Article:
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The Ocicat is a new and still-rare breed of cat which has spots resembling a 'wild' cat and the temperament of a domestic animal.

Despite its appearance, there is no 'wild' DNA in the ocicat's genepool. The species is actually a mixture of Siamese and Abyssinian, and later American shorthair cats (silver tabbies) were added to the mix for their silver colour and distinct markings.

The first breeder of Ocicats was Virginia Daly, of Berkely, Michigan, who attempted to breed an Abyssinian-pointed Siamese in 1964. The first generation of kittens appeared Abyssinian, but the surprising result in the second generation was a spotted kitten, Tonga, nicknamed an 'ocicat' by the breeder's daughter. Tonga was neutered and sold as a pet, but further breedings of his parents produced more spotted kittens, and became the base of a separate Ocicat breeding program.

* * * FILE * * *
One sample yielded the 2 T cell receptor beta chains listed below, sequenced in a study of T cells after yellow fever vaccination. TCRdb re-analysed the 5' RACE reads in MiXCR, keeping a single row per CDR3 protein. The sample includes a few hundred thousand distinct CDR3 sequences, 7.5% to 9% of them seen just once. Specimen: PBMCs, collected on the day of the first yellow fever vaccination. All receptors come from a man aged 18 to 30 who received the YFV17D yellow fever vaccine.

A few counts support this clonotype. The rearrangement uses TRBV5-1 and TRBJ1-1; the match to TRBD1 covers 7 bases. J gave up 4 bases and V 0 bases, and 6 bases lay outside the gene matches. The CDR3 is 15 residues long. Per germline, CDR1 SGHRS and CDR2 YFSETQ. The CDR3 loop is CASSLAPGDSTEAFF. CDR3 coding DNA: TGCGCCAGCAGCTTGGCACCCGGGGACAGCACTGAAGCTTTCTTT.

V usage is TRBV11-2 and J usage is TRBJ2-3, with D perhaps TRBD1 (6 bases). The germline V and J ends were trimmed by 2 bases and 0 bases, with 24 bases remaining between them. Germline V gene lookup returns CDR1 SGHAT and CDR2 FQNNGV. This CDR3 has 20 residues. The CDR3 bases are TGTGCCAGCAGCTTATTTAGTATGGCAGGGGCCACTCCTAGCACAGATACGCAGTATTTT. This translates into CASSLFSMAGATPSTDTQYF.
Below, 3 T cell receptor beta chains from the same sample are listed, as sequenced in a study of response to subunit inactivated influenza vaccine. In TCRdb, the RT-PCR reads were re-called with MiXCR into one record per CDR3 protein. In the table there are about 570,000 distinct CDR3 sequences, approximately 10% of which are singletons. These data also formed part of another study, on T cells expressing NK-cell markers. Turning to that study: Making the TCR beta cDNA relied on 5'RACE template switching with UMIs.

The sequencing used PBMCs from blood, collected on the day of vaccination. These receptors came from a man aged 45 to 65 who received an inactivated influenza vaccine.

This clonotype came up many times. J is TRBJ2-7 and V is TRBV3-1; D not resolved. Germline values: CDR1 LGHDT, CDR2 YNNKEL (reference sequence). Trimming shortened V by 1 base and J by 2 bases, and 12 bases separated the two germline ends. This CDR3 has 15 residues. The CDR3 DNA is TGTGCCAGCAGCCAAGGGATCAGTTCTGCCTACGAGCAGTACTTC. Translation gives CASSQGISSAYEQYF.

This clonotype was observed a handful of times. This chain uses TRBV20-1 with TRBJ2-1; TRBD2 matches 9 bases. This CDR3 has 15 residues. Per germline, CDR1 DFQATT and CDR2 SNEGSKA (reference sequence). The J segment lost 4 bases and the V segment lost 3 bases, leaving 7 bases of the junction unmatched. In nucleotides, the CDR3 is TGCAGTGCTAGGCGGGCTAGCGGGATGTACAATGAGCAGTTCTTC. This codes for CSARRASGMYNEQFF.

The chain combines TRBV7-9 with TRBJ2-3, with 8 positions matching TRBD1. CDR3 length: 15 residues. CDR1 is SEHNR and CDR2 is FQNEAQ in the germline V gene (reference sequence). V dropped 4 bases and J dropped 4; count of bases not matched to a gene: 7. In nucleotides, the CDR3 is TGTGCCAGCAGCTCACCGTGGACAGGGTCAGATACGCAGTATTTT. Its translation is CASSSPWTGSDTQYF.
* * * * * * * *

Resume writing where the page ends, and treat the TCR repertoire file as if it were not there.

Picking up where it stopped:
There are twelve separate colour/pattern combinations registered for ocicats, and these fall into five larger groups - chocolate, cinnamon, tawny, silver and dilute. Ocicats must NOT have cream/red coloration or they are disqualified from showing.

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